Lock in is what happens once you have a lot of followers on Twitter... it's not easy to switch. Same with all social networks. And operating systems too--it takes a lot of hassle to walk away from iOS.

Once a company has achieved lock in, one way to grow is to appeal to those that haven't been absorbed (yet), to change the product to make it appeal to people who need it to be simpler, dumber and less powerful, because (the company and its shareholders understand) the power of the network becomes ever more irresistible as it scales.

Do the math. Given a choice between serving existing users that are looking for a more powerful tool or creating more simplicity and ease for the newbies, which pays bigger dividends to the network's owners?

And so the information density and power of your phone's operating system goes down, not up. The tools available on various sites become easier to use, but less appealing to those that made the site work in the first place. (This isn't new, of course. The same thing could be said for the design of chainsaws, edgy retail stores and most sports cars too).

That leads to a pretty common cycle of power-user dissatisfaction. The people who care the most leave first.

The question today is: has lock in (due to social network power) become so powerful that power users can't leave, even if they're tired of being treated like people who marketers seem to believe want something too-simple* and dumb? Without a doubt, networks yearn to be bigger and more inclusive. The challenge is to do that without losing what made them work.

What do networks owe the users who made them powerful in the first place?

*too-simple is not the same as simple. Simple is good, because it enables power. Too-simple prevents it.

The string with an idea at the end

Ideas used to be nicely wrapped up, wrapped in movies or books or some other sort of container. The Harvard Business Review and Fast Company would collect a bunch of them in one handy, easy to carry package. And the way we found those ideas was by going to the place where the containers lived and grabbing one. The bookstore was a valuable showroom for worthy ideas.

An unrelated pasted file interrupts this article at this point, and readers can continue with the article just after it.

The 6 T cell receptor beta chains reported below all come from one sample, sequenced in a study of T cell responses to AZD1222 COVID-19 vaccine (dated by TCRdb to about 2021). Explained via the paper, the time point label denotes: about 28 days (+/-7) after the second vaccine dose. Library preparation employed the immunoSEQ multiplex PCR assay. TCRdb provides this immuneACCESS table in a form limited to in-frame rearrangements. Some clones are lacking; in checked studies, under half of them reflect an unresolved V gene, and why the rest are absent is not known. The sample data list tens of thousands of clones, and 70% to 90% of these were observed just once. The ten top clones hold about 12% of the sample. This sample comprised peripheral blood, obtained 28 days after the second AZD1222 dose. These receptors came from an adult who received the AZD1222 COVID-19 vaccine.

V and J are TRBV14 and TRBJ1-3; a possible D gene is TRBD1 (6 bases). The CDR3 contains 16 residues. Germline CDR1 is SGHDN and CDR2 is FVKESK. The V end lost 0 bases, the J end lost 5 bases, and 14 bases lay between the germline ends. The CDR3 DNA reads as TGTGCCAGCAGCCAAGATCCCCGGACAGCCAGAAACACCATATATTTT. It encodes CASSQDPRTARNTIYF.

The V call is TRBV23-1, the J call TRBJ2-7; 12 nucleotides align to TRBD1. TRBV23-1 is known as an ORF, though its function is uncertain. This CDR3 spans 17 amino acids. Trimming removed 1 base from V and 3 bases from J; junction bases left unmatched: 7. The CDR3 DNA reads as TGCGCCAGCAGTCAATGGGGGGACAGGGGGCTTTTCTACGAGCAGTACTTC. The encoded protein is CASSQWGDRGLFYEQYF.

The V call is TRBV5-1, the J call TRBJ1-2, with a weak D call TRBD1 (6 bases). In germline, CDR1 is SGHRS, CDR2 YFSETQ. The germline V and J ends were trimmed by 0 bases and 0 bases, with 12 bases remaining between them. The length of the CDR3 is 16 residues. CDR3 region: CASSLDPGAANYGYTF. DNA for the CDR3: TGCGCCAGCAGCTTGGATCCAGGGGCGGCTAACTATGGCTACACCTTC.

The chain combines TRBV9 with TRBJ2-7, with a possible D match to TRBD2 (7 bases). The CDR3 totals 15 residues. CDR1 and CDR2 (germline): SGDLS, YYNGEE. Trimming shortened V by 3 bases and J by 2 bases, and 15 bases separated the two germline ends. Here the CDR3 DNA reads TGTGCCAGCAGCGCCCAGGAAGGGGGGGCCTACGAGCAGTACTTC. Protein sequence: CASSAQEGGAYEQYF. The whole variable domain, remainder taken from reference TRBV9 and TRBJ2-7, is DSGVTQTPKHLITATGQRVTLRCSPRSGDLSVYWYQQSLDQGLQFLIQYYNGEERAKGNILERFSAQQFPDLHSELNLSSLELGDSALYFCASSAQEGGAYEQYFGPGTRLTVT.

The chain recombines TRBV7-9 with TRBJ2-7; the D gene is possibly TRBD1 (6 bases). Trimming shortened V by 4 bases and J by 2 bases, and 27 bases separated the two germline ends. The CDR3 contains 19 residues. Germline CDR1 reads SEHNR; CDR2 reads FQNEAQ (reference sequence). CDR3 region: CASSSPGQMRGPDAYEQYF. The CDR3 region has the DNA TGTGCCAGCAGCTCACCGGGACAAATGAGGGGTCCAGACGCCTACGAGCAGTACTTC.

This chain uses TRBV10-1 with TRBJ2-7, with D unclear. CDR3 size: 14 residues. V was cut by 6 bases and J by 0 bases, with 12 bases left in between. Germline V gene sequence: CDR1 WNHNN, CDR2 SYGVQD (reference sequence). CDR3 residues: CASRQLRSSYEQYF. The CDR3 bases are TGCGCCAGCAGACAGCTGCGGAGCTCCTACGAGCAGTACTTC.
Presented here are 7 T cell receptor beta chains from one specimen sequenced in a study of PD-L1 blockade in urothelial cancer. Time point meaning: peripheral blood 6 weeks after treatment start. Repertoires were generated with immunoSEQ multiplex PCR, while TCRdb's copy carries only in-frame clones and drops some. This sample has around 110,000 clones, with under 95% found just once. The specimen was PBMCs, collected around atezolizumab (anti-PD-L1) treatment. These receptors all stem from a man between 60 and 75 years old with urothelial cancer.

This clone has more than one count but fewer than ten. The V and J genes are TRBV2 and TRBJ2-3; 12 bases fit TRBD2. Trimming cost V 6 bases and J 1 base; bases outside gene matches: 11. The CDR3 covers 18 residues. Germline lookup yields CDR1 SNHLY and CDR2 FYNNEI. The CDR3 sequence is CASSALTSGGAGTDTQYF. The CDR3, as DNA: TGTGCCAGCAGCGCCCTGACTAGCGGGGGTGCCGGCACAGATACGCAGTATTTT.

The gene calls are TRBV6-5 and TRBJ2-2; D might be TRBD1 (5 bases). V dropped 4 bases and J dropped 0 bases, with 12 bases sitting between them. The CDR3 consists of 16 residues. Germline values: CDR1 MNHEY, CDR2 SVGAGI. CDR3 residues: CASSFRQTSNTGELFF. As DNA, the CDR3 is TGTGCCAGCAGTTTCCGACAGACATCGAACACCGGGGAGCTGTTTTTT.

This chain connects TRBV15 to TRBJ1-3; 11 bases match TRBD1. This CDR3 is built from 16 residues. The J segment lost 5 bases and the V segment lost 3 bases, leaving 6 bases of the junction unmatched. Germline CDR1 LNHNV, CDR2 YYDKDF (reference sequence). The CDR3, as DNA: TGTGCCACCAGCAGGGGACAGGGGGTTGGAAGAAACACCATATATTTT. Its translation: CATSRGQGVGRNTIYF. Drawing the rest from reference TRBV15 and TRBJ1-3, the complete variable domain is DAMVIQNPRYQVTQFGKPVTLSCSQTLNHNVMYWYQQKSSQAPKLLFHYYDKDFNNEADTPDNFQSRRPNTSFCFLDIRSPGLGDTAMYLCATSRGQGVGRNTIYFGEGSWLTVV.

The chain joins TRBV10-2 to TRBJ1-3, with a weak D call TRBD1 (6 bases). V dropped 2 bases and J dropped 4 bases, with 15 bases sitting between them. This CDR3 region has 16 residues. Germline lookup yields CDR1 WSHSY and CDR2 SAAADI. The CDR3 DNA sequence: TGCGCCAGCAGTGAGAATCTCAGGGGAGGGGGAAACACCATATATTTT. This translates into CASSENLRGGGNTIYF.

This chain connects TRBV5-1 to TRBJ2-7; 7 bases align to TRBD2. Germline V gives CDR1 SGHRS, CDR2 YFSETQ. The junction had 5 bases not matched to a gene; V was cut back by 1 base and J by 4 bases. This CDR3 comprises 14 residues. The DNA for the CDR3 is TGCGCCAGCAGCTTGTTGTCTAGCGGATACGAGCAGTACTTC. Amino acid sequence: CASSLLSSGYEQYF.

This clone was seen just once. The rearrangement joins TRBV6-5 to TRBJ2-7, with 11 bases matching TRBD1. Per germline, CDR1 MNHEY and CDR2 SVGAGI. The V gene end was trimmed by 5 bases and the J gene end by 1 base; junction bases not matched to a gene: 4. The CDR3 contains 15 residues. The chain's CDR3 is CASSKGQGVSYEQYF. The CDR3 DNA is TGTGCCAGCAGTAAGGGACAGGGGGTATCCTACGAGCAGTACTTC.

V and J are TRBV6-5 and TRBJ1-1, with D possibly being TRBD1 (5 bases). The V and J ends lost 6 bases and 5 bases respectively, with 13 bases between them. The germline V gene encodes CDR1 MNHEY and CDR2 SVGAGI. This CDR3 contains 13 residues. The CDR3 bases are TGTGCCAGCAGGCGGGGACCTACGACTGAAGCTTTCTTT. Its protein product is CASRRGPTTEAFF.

Today, ideas spread. We find them from someone we trust, or as they flash across the sky of social media. Today, people with authority and leverage continue to need new and important ideas, but there isn't an obvious idea store to go and pick up the next one. Instead, we listen to the pulse of what's going on around us, and see who is talking about what.

Those conversations are the string. Curious people will follow the string all the way back to the place it came from.

Attaching a piece of string to your idea is the updated equivalent of getting it placed in the right part of the bookstore. Attaching a string and putting it in a place where it can move from person to person.

A string by itself is worthless, a waste of time, an internet amusement.

An idea without a string might be valuable, but it won't change much, because no one will find it.

Now we need both.

In search of an argument

Has it ever been easier to experience an emotion at the click of a mouse? It's a choice.

You can instantly become enraged, merely by reading the comments of some blogs. You can amplify your self-doubt by checking out what the trolls on Twitter have just said about you. And if you're really interested in bringing yourself down, go read some reviews of your work online.

Sure, if you want an argument, it's easy to find a never-ending one online.

The question is, why would you want to?

Some greatest hits

Talking with Krista Tippett about art and work that matters.

The new ebook about placebos.

Stop Stealing Dreams, on what school is for. (Translations and more are here).

The world's worst boss.